31. March 2021The Future Has Just Begun – A Short Profile of the Rhenish Lignite Area

This short overview provides background information on the German coal phase out process, portrays the Rhenish lignite area and describes the main actors and stakeholders active in the region. The regional transition process structure and an update on recent developments complete this regional profile.


With almost 5,000 square kilometres covering a seventh of the surface of North Rhine-Westphalia and 2.5 million inhabitants, the Rhenish lignite area is one of 100 coal regions worldwide and of 40 in the EU.

The core of the mining activities in the area is located in two districts: Rhein-Erft-Kreis, and Rhein-Kreis-Neuss. In these two districts, lignite mining and power generation accounted for the highest percentages of gross value added, at 13% and 11% respectively. By contrast, in the entire Rhineland lignite region, the relative economic significance of lignite is rather low. Mining and power generation only contribute 0.6% to value creation and directly employ less than 10,000 people or roughly 0.3% of the entire working population.

The area has a highly diversified economic structure, but many of the other industries are highly carbon-intensive and/or fossil fuel dependent as well. Directly dependent on the lignite-based electricity infrastructure are, for example, aluminium smelters and the local pulp and paper industry. Moreover, within the NUTS 2 region, a considerable petro-chemical industry exists with several petroleum refineries and large production plants for chemical raw materials as well as a major production plant of the Ford Motor Company and other automotive suppliers.

In total, more than 90,000 people are employed in energy-intensive industries. The Rhenish area, being embedded in between the urban centres of Cologne, Düsseldorf and Aachen, offers access to jobs in the service industry as well as to higher education opportunities.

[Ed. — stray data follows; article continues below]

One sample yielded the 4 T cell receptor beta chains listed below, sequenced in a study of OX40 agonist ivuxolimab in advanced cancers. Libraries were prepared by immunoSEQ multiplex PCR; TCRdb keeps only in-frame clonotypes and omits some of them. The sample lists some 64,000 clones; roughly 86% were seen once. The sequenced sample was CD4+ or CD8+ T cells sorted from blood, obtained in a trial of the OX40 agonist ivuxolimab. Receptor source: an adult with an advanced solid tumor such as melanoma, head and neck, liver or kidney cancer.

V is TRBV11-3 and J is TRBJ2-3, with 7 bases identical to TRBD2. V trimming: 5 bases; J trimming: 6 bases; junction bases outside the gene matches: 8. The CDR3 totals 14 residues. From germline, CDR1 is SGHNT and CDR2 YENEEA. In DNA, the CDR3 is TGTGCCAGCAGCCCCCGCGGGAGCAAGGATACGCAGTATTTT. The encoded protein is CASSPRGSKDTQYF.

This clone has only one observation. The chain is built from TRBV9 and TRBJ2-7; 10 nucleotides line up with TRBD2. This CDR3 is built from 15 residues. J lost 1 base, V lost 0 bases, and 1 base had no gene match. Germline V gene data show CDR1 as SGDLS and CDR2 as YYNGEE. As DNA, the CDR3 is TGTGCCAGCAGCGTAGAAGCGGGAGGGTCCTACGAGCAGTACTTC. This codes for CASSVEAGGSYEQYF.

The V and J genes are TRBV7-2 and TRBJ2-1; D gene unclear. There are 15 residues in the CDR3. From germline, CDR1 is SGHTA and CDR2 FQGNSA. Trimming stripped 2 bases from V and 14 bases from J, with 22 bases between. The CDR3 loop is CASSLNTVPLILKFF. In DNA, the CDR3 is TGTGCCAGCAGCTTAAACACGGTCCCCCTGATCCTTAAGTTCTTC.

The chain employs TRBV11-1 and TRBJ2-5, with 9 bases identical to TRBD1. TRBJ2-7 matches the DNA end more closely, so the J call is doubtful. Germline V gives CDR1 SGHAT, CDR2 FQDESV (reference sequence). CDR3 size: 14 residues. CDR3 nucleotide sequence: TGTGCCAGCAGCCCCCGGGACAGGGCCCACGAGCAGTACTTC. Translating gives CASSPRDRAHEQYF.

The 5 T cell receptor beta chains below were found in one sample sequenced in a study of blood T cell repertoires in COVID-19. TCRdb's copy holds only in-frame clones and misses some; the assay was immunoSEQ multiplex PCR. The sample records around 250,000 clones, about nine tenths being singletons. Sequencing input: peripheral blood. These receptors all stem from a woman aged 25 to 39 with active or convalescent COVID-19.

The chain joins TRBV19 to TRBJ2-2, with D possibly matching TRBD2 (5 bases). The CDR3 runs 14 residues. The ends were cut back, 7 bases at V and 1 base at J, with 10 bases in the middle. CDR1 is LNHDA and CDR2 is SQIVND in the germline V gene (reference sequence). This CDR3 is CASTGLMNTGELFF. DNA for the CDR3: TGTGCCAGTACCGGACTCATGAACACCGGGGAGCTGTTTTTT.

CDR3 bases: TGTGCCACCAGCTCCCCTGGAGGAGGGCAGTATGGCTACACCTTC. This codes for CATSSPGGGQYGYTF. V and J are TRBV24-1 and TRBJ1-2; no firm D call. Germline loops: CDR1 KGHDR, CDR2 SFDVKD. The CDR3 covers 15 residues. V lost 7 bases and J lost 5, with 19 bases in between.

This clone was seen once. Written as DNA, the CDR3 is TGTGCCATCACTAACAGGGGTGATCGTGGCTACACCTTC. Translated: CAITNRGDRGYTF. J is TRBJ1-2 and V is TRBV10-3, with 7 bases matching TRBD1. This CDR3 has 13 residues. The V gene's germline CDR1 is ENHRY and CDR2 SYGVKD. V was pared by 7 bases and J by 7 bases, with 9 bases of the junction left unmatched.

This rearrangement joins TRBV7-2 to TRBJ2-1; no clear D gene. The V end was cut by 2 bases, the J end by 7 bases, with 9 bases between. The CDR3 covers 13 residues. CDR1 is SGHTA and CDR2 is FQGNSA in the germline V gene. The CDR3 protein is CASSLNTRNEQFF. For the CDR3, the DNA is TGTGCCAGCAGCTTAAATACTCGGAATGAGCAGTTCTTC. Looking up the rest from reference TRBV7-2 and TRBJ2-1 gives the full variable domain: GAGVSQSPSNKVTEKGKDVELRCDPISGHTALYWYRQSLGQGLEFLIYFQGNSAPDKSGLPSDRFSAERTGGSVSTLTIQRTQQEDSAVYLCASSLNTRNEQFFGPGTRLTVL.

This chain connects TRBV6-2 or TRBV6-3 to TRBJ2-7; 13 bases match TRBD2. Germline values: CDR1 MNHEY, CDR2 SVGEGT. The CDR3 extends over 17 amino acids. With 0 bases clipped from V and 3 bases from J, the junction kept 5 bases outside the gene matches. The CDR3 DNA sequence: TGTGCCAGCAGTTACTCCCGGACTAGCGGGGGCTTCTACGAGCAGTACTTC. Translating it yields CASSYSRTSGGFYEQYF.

Figure 1: Nightshift at Garzweiler open cast lignite mine. Photo: “Night shift just started“ by unefunge on Flickr / CC BY-NC ND 2.0


Background – major building blocks of Germany’s coal phase out

In 2018, the German government had decided to outsource the politically challenging debate on a phase-out of coal production and consumption and mandated an independent expert commission (Commission “Growth, Structural Change and Employment”) to develop a plan to end coal usage and support structural adjustments in the affected regions. This “coal commission” presented its final report in January 2019. It recommended:

  • in the short term, to reduce lignite power plant capacity by 5 GW compared to 2017 levels by 2022,
  • to continuously reduce coal capacity further to a maximum of 9 GW in 2030 (i.e. 10.9G W below 2017 levels)
  • and to altogether phase out coal by 2038 with an option to bring forward the end of coal to 2035

Over the course of 2020, the German Government adopted two major legislative acts that govern the coal transition: the coal phase-out law as well as a structural development act. Both laws are conditional on each other, financial support for the regions is tied to progressing phase-out of coal production and consumption in the region.

The Act on the Phase‐out of Coal‐fired Power Plants combines regulations for the reduction and termination of hard coal and lignite-based electricity generation with a decommissioning path for lignite-based electricity generation, a regulation on compensation as well as further regulations. To ensure that the coal exit also has a positive effect at the European level, the Coal Phase-out Act includes a provision that makes it possible to retire excess CO2 certificates within the European Emissions Trading system. In addition, the extension and further development of the Combined Heat and Power Act will provide power plant operators with incentives to convert from coal to flexible and more climate-friendly electricity generation.